And I realize I seem like a Rav Goldvicht chossid for quoting him a lot - but it's all from his one annual dating shiur (given in his apartment for all the YU guys, around the week of Parshas Chayei Sarah). He simply goes through a number of valuable insights in a straightforward point-by-point fashion that I find to be very worth quoting. He himself says that not everything he talks about is applicable to everyone (and guys should take heed of what is appropraite for them), so of the half dozen things I've referenced, there are about 40 more bits of information he shares as well. I've only mentioned those I've personally found to be rationally reasonable and experientially true (not that anything he said was unreasonable or false).

  6. I think in addition to not having singles act as shaddchanim, there should also never be more than one Shaddchan. It's confusing enough to have one person possibly misinterpreting what the girl says, with two you're almost guaranteeing a mix up. I've been through that before and I wouldn't recommend it.

  7. I don't think this is about unreliable references; this is about a girl who just doesn't want to go out with you. This girl met you, played a game with you, and ate dinner with you. That's more than I ever did on a first date!
    Typically when someone knows you and doen't want to date you, he or she will use some lame excuse.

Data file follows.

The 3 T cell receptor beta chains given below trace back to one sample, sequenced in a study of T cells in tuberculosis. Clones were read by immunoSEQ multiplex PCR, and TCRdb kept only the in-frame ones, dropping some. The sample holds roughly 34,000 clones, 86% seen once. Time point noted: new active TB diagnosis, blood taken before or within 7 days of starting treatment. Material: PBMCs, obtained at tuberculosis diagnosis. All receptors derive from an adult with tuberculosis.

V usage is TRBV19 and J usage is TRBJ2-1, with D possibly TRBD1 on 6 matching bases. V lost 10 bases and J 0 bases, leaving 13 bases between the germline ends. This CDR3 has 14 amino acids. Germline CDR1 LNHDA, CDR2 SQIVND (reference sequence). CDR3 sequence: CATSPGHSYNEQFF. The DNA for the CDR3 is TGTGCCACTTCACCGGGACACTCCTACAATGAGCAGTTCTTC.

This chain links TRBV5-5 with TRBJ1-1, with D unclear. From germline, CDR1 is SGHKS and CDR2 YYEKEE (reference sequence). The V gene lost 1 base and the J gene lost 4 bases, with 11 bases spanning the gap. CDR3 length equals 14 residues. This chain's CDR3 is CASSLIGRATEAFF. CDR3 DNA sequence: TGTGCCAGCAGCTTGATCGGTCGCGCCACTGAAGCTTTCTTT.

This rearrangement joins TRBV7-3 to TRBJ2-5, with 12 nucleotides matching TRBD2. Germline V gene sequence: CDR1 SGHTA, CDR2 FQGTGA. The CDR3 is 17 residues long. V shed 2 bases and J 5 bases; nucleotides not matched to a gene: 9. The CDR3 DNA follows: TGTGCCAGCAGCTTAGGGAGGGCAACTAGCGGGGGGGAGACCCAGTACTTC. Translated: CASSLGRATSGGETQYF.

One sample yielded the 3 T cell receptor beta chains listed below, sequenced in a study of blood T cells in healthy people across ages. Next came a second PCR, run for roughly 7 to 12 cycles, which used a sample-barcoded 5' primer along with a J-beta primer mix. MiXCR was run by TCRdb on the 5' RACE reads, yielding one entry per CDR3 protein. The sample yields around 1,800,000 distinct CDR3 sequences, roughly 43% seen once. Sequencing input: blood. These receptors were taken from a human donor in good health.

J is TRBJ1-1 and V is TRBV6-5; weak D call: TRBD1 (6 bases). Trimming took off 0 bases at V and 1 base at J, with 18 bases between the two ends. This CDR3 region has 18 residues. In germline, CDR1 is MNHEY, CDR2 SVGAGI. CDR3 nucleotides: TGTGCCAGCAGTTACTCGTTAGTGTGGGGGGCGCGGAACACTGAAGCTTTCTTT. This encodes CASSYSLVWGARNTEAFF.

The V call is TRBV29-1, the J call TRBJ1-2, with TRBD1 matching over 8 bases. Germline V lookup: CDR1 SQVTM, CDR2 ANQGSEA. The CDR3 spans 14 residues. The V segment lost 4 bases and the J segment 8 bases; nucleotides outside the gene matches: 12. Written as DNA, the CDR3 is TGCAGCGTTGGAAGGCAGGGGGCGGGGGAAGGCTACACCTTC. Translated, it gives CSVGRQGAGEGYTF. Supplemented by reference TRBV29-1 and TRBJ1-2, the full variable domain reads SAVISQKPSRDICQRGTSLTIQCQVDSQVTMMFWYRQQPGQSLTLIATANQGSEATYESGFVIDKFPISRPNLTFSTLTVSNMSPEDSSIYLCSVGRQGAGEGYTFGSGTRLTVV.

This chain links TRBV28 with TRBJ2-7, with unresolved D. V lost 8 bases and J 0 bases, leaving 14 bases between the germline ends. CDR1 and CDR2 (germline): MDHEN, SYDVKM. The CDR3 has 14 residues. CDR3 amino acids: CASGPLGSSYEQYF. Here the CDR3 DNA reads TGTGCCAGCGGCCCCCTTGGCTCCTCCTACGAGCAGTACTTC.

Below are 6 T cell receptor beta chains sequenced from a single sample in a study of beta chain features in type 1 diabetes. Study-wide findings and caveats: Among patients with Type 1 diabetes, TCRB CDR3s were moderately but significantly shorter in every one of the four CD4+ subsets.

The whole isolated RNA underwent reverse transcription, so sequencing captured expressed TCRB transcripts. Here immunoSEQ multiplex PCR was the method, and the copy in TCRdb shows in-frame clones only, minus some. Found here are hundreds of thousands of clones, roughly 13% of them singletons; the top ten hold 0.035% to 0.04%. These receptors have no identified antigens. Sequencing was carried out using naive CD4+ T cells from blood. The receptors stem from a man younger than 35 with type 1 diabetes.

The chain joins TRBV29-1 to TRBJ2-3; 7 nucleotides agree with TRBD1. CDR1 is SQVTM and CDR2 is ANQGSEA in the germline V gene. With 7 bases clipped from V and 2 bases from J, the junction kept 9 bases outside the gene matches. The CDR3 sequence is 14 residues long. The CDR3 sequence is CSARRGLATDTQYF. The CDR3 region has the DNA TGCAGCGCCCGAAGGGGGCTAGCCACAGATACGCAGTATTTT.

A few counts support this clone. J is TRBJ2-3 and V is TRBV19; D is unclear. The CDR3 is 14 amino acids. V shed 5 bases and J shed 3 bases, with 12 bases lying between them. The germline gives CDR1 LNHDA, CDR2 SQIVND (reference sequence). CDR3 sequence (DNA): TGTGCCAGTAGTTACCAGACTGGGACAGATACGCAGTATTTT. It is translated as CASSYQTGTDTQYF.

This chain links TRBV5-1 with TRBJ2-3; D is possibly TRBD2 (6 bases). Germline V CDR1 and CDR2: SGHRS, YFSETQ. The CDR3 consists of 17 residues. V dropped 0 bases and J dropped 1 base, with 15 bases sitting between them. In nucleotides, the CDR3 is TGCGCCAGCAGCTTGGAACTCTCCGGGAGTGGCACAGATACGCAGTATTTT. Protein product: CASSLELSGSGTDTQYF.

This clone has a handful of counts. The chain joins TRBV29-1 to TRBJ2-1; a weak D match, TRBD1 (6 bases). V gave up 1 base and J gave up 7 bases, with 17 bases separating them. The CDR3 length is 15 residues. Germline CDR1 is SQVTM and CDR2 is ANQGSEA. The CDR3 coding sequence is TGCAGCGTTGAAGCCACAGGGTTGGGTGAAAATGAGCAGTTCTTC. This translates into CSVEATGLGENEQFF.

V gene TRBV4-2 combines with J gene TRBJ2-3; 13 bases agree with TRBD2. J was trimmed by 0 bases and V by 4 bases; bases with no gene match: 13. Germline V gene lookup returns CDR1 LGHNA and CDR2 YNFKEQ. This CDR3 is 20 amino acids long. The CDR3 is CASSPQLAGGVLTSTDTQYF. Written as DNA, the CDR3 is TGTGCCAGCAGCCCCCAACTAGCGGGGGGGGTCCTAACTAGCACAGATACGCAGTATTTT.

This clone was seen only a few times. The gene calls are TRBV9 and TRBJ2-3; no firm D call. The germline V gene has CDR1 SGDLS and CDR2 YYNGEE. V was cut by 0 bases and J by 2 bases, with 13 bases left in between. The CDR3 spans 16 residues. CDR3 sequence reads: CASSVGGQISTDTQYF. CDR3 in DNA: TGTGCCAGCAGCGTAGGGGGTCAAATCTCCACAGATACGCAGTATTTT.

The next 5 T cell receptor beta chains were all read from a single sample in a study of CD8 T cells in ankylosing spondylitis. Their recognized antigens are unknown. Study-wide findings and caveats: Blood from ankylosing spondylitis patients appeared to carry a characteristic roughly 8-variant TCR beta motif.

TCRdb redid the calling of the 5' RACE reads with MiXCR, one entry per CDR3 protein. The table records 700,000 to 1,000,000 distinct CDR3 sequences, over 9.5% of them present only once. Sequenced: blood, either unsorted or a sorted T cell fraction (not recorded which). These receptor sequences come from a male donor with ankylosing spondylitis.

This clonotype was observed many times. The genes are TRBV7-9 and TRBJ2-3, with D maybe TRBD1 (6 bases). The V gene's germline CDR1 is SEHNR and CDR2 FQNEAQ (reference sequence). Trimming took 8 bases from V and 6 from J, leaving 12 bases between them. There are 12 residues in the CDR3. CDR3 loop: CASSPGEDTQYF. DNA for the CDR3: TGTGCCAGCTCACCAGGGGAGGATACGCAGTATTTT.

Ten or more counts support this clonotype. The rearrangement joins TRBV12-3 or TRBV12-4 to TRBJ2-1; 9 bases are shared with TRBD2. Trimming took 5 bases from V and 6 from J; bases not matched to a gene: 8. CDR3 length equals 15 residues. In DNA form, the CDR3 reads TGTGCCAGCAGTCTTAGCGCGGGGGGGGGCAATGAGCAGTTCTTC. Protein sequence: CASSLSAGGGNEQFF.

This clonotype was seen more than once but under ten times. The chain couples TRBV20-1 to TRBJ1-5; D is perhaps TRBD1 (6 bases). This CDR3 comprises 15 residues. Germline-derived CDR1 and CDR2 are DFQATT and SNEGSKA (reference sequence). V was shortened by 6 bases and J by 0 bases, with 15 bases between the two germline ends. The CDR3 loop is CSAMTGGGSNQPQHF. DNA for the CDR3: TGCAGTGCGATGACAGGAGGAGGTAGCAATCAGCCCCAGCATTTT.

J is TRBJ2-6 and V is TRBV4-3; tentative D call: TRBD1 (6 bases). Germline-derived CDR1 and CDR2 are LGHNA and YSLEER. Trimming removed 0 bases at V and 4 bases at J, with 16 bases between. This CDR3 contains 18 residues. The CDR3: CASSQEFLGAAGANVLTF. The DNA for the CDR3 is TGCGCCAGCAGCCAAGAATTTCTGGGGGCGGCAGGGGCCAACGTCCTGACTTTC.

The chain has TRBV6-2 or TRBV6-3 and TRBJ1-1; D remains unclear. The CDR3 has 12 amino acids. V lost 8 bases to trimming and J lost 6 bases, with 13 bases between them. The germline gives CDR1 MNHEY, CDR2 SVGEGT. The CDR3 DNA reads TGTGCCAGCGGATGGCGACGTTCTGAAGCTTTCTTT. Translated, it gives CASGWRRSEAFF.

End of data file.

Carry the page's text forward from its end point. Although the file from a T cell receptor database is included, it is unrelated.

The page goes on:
Don't take this personally, and I'm not trying to bash you. Hey, it's probably her loss.

  8. lawschooldrunk - I completely understand your point that close friends who are references may tend to be biased, but I disagree with statement about them being not good references because they will refrain from mentioning shalom bayis issues or "skeletons in the closet."

    L'halacha, any reference has absolutely no business whatsoever mentioning familial issues with regards to any party involved in the shidduch, or any such negative facts, unless they are asked point-blank, or unless it is an issue that is medically or psychologically based. And even then, there are serious halachos that need to be taken into account before offering this information. Being a reference for a shidduch (especially ones with valid issues that may need to be brought up) is a minefield of potential lashon hara issues.

    As always, if you are privy to such information and are a reference, you must ask a LOR (local Orthodox rabbi) before volunteering this information.

  9. ShadesOfGrey, do you have an email address at which I can contact you?

  10. Indeed, I created one just for this purpose: shadesofgreyjblog (at) gmail (dot) com.

    I have been meaning to post this somewhere on the sidebar so that readers could contact me if they wanted to. Thanks for reminding me!

  11. Anytime. (Yes, anytime you want me to remind you to post your email address on your blog's sidebar, I'll do just that.)

  12. In this case, it makes even less sense for the girl to check you out in that way because she had already met you and should be able to judge herself whether it was worth at least one date. Not everyone's advice is worth following. That is the lesson behind Rechovom's error, which lost him half his kingdom, no less.